Both black and white rhinos are actually grey in colour. The only way to differentiate between the two is by their lip shapes. The white rhino has a squared lip, while the black rhino has a pointed upper lip.
The black rhino is a browser who prefers to eat on and shrubs, whereas white rhinos prefer to graze on grass. Both white and black rhinos can be found in Zambia, Botswana, Zimbabwe, and South Africa.
Rhinos, unlike lions, are solitary species. Some rhinos are more introverted than others. They are not social butterflies, and enjoy being left alone or being observed from a distance. This withdrawn nature, can also be attributed to their bad eyes. However, their hearing and sense of smell are very good. Every 2–5 years, a female will bear a calf. This is why breeding is so slow. A calf is entirely dependent on its mother until the age of three, when it will wander off on its own.
The African elephant, or “ellies” as we call them, is truly unique.They are, without a doubt, the largest and heaviest animals on earth. They are also one of the iconic members of the Big 5. There are currently two types of ellies found in Africa, the savana elephants, located in southern Africa, and the forest elephants, located in west and central Africa.
You’ll be able to spot a savana elephant easily on safari. They use their trunks to communicate and handle objects. They also have large ears that keep them nice and cool, during extreme heat, often experienced under the African sun. African elephants also have two extensions at the tip of their trunks. Both males and females have tusks, which are mostly used for feeding, digging, marking, and occasionally fighting.
Elephants have a very complicated social system. A family unit consists of about 10 ellies. However, several family units may also join together and form a clan, which can consist of 50-70 elephants. A female will carry her calf for approximately 22 months. It takes the female 6-18 months to wean her calf, but nursing may continue for a bit longer after that.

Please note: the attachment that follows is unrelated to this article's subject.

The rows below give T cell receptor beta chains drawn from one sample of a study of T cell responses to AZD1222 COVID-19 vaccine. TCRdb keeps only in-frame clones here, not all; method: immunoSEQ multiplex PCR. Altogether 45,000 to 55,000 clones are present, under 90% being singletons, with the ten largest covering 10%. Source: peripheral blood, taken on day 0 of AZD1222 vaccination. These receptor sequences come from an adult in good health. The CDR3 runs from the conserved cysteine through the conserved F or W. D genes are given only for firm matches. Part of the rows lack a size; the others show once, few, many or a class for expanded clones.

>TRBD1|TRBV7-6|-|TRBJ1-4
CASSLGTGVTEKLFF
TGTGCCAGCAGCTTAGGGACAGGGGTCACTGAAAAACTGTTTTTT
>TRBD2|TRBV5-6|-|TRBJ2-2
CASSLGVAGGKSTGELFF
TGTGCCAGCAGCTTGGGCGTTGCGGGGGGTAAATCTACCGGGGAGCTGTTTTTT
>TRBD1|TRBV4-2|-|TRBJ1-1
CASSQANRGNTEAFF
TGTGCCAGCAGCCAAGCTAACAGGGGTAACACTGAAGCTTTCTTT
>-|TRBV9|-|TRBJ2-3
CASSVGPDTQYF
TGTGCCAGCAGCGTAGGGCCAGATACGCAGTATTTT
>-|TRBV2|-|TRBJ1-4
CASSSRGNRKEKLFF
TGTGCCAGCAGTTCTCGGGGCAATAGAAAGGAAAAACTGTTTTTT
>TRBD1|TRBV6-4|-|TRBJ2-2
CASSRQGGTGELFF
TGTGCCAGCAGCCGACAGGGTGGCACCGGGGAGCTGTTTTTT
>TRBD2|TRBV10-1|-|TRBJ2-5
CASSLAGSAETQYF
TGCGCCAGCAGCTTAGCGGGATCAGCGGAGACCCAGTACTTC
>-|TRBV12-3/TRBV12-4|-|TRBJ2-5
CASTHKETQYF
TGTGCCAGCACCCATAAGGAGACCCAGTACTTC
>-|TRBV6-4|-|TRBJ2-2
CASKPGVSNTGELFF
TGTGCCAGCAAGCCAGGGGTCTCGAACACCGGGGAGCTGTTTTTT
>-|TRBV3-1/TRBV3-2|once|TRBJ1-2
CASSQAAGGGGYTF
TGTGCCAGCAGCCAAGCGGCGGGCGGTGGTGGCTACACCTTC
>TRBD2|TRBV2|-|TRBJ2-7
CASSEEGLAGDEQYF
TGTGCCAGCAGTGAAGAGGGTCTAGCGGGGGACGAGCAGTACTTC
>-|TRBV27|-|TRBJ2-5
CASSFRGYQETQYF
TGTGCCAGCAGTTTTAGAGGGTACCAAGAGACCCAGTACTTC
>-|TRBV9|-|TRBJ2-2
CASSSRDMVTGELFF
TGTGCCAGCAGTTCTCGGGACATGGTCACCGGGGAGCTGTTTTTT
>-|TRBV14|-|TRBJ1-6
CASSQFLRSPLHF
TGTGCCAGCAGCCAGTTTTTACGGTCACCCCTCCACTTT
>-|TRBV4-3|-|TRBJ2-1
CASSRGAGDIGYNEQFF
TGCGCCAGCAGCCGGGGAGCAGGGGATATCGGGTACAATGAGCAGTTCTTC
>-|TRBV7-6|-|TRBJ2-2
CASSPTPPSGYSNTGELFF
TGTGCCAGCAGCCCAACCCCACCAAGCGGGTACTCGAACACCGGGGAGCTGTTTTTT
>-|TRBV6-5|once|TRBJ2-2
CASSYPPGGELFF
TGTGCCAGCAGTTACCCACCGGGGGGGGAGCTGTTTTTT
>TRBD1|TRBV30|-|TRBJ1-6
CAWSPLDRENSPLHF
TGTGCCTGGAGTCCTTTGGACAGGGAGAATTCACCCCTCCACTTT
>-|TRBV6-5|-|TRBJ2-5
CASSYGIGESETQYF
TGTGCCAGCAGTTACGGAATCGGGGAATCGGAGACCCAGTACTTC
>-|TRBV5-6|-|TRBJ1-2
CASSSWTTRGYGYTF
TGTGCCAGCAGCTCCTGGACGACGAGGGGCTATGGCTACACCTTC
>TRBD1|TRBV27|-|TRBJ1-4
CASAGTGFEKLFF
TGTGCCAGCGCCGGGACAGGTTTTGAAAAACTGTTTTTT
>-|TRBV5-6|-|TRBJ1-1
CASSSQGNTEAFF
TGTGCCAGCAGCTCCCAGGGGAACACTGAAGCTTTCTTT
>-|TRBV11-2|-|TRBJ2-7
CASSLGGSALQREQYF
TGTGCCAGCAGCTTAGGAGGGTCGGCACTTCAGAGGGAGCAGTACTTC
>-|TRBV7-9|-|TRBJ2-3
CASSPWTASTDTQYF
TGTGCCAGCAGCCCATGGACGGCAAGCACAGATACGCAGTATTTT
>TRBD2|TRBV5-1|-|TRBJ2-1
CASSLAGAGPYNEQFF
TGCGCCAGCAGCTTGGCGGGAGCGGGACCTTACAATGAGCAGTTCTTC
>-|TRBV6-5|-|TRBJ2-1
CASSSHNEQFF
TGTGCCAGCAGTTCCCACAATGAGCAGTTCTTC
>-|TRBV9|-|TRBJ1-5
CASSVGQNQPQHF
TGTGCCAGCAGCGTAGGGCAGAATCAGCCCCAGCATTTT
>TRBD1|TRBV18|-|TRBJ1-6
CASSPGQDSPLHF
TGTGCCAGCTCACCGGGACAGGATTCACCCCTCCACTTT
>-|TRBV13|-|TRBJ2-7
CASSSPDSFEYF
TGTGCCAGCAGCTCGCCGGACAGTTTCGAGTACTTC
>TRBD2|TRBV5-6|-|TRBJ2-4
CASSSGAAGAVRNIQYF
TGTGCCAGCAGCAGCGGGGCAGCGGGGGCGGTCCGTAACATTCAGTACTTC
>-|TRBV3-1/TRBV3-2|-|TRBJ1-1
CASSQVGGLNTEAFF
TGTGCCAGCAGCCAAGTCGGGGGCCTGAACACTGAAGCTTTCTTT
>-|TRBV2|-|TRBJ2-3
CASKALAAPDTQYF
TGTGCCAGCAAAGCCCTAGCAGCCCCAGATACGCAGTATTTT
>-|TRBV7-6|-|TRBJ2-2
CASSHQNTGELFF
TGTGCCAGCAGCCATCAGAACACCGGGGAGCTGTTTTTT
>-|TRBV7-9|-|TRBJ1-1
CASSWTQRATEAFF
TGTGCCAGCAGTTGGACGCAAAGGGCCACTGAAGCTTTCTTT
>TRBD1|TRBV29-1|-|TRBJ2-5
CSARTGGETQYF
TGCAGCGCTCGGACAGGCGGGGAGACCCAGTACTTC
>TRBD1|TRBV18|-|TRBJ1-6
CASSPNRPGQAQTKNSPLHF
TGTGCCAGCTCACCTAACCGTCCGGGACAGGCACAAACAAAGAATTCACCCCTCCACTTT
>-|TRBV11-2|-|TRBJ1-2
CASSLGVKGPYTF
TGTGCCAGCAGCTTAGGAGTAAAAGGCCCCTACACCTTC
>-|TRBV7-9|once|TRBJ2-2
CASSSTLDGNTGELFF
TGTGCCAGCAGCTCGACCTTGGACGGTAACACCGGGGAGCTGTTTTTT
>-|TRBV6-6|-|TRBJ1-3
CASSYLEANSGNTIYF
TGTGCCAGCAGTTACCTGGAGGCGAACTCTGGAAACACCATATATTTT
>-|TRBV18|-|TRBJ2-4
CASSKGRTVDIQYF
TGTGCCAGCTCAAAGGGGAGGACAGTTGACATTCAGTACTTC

A male, will leave his clan once he reaches puberty, which is at the age of 10-20. The male then goes on to form an alliance with other males. Males only compete to mate at 20 years old, while females are only fertile between the ages of 25 and 45. A elephant can live up to 70 years old.
Elephants are herbivores and only eat leaves, branches, fruit, grass, and bark. You will find a high concentration of elephants in Botswana, Zimbabwe, and Zambia.
African buffalo roam by the thousands in Southern Africa. These hardy animals are very adaptable and can survive in almost any habitat, from semi-arid bush to coastal plains, wetlands, marshes and forests. All they need is water source close by. Most people think that the lion is the most dangerous among the Big 5, however, the buffalo is quite verocious as well. African buffalo, in particular, are incredibly possesive, and cannot be domesticated.
Buffalo are herbivores, feeding only on plants, tree shrubs and grass. They are also part of the Bovidae family, which means that after they eat they usually regurgitate later, to chew a second time.
Buffalo, although short tempered, are social beasts. They operate in herds and separate themselves by gender. A young male will stay with the herd for about three years and then wander off to join another male herd. A maternal herd has up to 30 females, while a male herd has up to 10 members. Buffalo usually calf one at a time. The female is pregnant for 9-11 months.
The Big Five refers to a group of wild animals, namely the lion, rhino, buffalo, elephant and leopard.
The Big Five can be found in Southern Africa. Although, they are dispersed across the world, you can find them all in Botswana, Zambia, Zimbabwe and South Africa.
The Big Five were originally named by hunters to classify the level of danger and size of the most hunted game animals in Africa.